Understanding Financial Stress in the Workplace
The new year is well underway, and 77% of Americans have made a financial resolution for 2020 according to an article on WalletHub. But, the survey reports 80% of resolutions are dropped by the end of February.
Plus, nearly four out of five (78%) Americans say they live paycheck-to-paycheck.
With so many workers living paycheck-to-paycheck, financial stress is a widespread, silent epidemic in today’s workforce. The 2018-2019 government shutdown illustrated what going without pay can mean for employees. It highlighted how few Americans have the kind of savings that experts say they need to handle a crisis. In fact, only about 60% of Americans have enough savings to cover a $400 emergency expense.
Inevitably, an unexpected expense will occur, such as a major appliance that breaks down or a leaky roof that needs repair, a medical issue that requires a significant co-pay, or their college freshman’s laptop that needs replacing. And according to the 2019 PwC Employee Financial Wellness Survey, “not having enough emergency savings for unexpected expenses” was the top financial concern among employees.
The Cost of Financial Stress
The level of credit available to employees varies significantly and can be the source of financial stress.
- The average consumer with subprime credit will pay about $200,000 more for credit over the course of their lifetime.
- Short-term, small-dollar loans are often high interest but highly accessible – and extremely attractive to many Americans who are facing dire financial circumstances.
There are tangible and intangible costs associated with constantly struggling to bounce back from tough financial situations and poor financial decisions. Employee morale is just one of the outward signs of financial stress. According to the 2019 PwC survey, employees said that financial stress impacted their health (32%), relationships at home (32%), productivity at work (21%) and attendance at work (10%). Further, nearly 35% of employees said that finances were a distraction at work.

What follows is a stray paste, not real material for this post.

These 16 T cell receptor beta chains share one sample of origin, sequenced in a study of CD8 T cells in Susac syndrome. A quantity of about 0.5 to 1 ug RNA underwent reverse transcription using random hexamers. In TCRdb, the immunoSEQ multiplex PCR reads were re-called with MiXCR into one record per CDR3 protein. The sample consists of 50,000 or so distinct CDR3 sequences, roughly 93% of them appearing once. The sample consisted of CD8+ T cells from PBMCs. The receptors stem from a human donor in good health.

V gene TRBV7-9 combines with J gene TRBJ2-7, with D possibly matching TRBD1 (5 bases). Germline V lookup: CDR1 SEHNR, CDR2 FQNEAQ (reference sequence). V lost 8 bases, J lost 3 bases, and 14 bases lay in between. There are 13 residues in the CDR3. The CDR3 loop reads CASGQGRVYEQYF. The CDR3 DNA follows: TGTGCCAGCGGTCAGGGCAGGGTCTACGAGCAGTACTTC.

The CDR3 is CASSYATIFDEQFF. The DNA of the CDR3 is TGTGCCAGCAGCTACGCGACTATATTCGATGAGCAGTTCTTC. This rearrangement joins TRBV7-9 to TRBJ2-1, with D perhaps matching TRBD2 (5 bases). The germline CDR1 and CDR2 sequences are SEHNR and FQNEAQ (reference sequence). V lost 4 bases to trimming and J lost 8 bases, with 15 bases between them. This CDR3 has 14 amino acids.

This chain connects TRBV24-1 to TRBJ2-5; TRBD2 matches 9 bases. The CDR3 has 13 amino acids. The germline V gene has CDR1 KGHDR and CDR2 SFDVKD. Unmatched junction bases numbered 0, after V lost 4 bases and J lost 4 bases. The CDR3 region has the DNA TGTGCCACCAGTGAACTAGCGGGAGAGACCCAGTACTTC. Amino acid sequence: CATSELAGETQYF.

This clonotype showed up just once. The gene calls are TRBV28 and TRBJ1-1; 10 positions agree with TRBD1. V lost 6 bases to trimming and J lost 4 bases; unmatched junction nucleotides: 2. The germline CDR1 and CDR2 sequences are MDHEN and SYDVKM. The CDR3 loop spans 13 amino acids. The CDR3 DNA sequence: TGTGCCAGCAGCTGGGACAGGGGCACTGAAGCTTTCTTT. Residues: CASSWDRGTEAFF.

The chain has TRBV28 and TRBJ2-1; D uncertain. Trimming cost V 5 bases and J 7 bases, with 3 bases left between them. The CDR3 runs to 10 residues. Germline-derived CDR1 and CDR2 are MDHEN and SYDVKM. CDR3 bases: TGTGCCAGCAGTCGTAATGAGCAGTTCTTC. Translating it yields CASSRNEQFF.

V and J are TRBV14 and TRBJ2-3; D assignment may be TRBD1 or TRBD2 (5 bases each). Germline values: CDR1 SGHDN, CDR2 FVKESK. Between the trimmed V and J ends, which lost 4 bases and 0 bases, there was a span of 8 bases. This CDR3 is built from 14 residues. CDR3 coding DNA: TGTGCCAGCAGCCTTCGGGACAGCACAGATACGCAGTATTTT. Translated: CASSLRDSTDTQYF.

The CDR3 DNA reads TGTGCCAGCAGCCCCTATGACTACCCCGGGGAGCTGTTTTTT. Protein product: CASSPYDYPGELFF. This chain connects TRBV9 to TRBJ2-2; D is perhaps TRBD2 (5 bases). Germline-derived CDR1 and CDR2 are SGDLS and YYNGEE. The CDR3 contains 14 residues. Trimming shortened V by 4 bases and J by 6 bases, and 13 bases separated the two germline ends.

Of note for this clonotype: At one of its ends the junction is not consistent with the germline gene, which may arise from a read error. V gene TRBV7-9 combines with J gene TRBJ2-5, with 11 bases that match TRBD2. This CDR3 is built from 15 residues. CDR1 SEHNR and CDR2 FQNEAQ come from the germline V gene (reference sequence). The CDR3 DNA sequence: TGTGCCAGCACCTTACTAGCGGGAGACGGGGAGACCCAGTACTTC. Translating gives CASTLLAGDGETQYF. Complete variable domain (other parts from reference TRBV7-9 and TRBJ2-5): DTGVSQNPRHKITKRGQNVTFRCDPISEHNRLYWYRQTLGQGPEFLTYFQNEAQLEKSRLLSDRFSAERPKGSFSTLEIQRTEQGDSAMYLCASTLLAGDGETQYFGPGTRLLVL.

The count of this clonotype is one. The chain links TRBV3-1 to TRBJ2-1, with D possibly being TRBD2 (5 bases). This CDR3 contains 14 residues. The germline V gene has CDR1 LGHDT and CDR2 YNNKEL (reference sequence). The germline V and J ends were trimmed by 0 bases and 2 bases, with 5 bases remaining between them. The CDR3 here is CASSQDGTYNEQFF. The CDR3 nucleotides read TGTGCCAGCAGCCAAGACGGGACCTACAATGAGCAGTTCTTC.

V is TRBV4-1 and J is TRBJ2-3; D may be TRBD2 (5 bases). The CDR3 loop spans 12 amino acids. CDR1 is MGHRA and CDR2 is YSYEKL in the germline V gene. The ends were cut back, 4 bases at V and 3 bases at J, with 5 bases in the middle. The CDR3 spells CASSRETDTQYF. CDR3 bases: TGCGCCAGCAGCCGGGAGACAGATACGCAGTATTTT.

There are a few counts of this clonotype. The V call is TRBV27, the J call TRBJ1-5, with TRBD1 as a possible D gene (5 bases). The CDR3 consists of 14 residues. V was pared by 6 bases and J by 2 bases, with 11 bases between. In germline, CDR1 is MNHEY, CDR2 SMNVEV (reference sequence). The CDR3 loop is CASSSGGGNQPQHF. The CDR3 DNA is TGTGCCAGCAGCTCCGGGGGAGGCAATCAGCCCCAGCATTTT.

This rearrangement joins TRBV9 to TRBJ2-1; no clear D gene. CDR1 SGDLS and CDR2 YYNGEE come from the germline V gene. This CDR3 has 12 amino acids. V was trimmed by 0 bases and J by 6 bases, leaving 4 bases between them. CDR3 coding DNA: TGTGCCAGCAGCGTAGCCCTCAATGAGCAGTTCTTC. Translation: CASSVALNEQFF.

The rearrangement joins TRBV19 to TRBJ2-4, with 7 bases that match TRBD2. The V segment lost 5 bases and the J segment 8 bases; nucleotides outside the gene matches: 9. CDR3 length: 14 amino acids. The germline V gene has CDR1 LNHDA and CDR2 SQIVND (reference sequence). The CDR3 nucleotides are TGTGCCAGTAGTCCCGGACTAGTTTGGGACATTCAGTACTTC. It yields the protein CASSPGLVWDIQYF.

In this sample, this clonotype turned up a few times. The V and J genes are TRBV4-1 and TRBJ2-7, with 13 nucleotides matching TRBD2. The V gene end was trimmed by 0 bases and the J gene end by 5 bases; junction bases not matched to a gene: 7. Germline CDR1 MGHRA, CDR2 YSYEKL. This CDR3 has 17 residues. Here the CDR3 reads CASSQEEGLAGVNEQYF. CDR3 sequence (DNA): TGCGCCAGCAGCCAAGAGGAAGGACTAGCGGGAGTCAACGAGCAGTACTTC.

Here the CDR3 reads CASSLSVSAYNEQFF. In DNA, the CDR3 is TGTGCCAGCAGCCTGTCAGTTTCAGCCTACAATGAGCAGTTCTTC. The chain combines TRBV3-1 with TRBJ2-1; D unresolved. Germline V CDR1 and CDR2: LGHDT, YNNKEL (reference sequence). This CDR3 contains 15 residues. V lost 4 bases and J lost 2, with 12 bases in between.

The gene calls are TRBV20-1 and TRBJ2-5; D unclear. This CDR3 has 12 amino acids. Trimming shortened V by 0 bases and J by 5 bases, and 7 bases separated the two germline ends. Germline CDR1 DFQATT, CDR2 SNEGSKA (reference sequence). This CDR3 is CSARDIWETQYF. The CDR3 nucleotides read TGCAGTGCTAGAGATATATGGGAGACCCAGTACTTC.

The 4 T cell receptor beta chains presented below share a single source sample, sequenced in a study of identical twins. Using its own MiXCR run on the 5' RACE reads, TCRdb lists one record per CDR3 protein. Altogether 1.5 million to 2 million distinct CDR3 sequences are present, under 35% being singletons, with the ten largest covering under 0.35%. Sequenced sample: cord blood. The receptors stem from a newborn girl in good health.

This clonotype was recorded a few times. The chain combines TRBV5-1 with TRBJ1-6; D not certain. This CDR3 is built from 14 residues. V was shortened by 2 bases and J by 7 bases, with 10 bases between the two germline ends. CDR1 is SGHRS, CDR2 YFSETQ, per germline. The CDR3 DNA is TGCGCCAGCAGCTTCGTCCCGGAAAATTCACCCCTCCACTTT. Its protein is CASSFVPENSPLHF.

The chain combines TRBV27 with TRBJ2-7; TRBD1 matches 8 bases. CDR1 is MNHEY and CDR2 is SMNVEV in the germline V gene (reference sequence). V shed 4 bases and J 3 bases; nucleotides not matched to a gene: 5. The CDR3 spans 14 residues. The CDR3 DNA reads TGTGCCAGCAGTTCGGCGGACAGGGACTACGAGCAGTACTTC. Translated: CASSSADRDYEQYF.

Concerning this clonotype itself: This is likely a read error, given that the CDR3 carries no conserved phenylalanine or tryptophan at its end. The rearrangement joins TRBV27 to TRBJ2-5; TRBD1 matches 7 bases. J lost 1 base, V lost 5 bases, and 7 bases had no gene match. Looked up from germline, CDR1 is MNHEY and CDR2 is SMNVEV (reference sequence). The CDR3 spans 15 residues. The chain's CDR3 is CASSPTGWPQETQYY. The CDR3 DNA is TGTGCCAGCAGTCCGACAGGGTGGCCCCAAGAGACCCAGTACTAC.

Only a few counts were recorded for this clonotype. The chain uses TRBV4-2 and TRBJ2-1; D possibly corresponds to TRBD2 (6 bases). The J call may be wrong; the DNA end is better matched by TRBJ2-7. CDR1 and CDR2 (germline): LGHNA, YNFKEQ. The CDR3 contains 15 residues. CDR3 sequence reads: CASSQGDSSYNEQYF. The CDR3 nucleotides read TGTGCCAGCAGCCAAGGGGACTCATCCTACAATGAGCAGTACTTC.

Employers can easily look around their workforce and realize they might not be able to identify which of their employees are financially stressed. Because debt isn’t something people talk about, it can be deemed a silent epidemic.
Help Employees with Their Financial Stress
While financial stress occurs in varying degrees for employees, many need some type of relief. What they need is financial flexibility.
Financial flexibility is the ability to manage expenses and make everyday life affordable. It is the financial stage between living paycheck-to-paycheck and financial security (a level relatively few employees may ever achieve).
Employers can do more to help. While financial education benefits are great to help employees with budgeting and retirement planning, companies also need to adopt voluntary benefits that provide employees the opportunity to have some financial flexibility for their needs. These voluntary benefits may include:
- Low interest installment loans and credit
- Student loan repayment benefit programs
- Automated savings programs that encourage employees to save money each month from their paycheck
- Employee purchase programs that allow workers to purchase consumer products and services through payroll deduction when they are unable or prefer not to use cash or credit
Can you Recognize the Face of Financial Stress?
Attend our upcoming webcast on Wednesday, Feb. 19, to better understand what financial stress looks like for today’s employees, and hear the stories of four employees who are in different stages of life, and have their own daily struggles. Learn more about financial flexibility and how it can help ease employee stress.